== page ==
Numerical simplification for bloat control and analysis of building blocks in genetic programming

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@Article{Kinzett:2009:EI,
  author =       "David Kinzett and Mark Johnston and Mengjie Zhang",
  title =        "Numerical simplification for bloat control and
                 analysis of building blocks in genetic programming",
  journal =      "Evolutionary Intelligence",
  year =         "2009",
  volume =       "2",
  number =       "4",
  pages =        "151--168",
  month =        dec,
  note =         "Special Issue",
  keywords =     "genetic algorithms, genetic programming, Program
                 simplification, Code bloat, Building blocks",
  ISSN =         "1864-5909",
  DOI =          "doi:10.1007/s12065-009-0029-9",
  abstract =     "In tree-based genetic programming, there is a tendency
                 for the size of the programs to increase from
                 generation to generation, a phenomenon known as bloat.
                 It is standard practise to place some form of control
                 on program size either by limiting the number of nodes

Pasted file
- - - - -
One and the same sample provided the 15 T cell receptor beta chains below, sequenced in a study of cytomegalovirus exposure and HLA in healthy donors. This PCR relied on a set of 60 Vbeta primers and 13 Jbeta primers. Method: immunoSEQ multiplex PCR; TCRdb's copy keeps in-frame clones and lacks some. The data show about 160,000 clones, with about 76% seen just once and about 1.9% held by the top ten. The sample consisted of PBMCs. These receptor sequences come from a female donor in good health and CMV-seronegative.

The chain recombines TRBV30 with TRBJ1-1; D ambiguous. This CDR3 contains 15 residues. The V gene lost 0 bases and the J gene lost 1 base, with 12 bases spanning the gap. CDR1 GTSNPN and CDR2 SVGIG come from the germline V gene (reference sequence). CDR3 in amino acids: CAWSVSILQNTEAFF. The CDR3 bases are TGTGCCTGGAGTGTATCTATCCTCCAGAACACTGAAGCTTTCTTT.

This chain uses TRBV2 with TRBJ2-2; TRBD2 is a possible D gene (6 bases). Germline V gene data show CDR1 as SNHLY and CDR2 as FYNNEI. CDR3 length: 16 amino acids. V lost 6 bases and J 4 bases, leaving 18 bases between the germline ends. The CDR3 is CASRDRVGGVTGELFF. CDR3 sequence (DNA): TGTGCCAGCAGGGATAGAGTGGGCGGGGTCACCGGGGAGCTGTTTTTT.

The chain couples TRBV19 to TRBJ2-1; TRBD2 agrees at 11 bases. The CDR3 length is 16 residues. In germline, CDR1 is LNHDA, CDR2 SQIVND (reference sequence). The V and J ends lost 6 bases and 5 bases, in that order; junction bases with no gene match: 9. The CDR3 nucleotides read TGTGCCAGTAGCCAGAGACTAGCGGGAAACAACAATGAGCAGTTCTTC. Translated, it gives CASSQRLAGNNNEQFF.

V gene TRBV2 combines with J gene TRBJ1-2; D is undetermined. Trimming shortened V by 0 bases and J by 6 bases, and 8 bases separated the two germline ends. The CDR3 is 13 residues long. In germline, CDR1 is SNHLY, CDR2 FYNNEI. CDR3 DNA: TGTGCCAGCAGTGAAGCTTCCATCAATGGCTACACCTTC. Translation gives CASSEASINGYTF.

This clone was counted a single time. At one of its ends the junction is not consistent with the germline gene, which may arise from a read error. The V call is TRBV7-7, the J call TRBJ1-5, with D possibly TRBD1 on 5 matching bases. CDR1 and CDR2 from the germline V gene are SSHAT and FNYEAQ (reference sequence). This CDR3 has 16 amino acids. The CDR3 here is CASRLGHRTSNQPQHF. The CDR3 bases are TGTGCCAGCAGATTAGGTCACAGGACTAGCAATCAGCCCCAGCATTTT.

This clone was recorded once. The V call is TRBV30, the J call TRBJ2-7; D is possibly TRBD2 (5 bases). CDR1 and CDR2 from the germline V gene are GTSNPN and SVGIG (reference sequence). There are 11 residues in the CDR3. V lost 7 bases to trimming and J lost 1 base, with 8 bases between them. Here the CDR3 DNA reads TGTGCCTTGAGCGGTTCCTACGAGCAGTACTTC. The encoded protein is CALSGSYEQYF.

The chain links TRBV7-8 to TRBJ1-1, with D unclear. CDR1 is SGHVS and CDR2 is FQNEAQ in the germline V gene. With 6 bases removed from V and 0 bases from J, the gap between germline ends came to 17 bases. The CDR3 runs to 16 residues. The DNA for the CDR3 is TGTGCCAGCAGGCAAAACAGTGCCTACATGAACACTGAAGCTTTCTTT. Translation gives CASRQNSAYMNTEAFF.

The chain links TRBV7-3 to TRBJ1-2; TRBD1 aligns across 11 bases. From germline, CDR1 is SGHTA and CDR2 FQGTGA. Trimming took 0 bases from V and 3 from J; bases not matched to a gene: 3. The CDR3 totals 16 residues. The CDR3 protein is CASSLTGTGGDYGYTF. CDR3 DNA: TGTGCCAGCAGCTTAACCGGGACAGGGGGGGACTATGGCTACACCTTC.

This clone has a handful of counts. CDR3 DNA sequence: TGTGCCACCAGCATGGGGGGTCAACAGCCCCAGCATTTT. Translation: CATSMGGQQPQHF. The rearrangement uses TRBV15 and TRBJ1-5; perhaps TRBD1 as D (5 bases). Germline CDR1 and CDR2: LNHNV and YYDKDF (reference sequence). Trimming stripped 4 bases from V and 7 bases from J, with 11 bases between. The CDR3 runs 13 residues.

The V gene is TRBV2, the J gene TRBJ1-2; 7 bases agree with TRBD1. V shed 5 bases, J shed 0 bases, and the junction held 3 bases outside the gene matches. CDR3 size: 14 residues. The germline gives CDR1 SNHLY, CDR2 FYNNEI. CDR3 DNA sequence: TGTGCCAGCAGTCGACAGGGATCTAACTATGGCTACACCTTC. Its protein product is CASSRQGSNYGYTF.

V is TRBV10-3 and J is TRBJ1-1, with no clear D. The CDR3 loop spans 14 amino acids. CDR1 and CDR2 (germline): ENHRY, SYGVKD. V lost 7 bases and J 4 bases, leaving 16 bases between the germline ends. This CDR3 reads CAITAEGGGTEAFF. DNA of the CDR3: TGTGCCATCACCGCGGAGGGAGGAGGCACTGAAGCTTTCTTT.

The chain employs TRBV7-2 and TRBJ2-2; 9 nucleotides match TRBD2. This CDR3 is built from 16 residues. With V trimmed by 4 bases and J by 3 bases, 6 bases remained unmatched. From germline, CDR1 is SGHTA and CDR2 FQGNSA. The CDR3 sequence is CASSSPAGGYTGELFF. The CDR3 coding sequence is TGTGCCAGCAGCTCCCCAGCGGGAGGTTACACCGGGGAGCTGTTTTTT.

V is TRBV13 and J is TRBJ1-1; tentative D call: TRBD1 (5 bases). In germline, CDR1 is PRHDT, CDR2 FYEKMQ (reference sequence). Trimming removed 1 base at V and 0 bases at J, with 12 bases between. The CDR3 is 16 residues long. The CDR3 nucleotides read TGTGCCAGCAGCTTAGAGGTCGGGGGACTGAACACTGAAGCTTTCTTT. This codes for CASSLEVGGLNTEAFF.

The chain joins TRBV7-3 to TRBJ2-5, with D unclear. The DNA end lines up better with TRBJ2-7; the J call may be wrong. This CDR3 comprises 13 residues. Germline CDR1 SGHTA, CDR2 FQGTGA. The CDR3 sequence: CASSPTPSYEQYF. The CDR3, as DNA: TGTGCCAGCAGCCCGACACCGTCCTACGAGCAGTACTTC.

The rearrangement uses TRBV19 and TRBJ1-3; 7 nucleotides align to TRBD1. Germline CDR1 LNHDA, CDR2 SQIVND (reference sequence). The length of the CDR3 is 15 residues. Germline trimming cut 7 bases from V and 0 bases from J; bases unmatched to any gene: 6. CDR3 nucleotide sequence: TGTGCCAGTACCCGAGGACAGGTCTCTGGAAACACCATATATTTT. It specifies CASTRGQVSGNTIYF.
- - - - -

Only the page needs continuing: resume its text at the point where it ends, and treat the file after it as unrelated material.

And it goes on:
or the depth of the program trees, or by adding a
                 component to the fitness function that rewards smaller
                 programs (parsimony pressure). Others have proposed
                 directly simplifying individual programs using
                 algebraic methods. In this paper, we add node-based
                 numerical simplification as a tree pruning criterion to
                 control program size. We investigate the effect of
                 on-line program simplification, both algebraic and
                 numerical, on program size and resource usage. We also
                 investigate the distribution of building blocks within
                 a genetic programming population and how this is
                 changed by using simplification. We show that
                 simplification results in reductions in expected
                 program size, memory use and computation time. We also
                 show that numerical simplification performs at least as
                 well as algebraic simplification, and in some cases
                 will outperform algebraic simplification. We further
                 show that although the two on-line simplification
                 methods destroy some existing building blocks, they
                 effectively generate new more diverse building blocks
                 during evolution, which compensates for the negative
                 effect of disruption of building blocks.",
  notes =        "School of Engineering and Computer Science, Victoria
                 University of Wellington, PO Box 600, Wellington, New
                 Zealand",
}

Genetic Programming entries for David Kinzett Mark Johnston Mengjie Zhang

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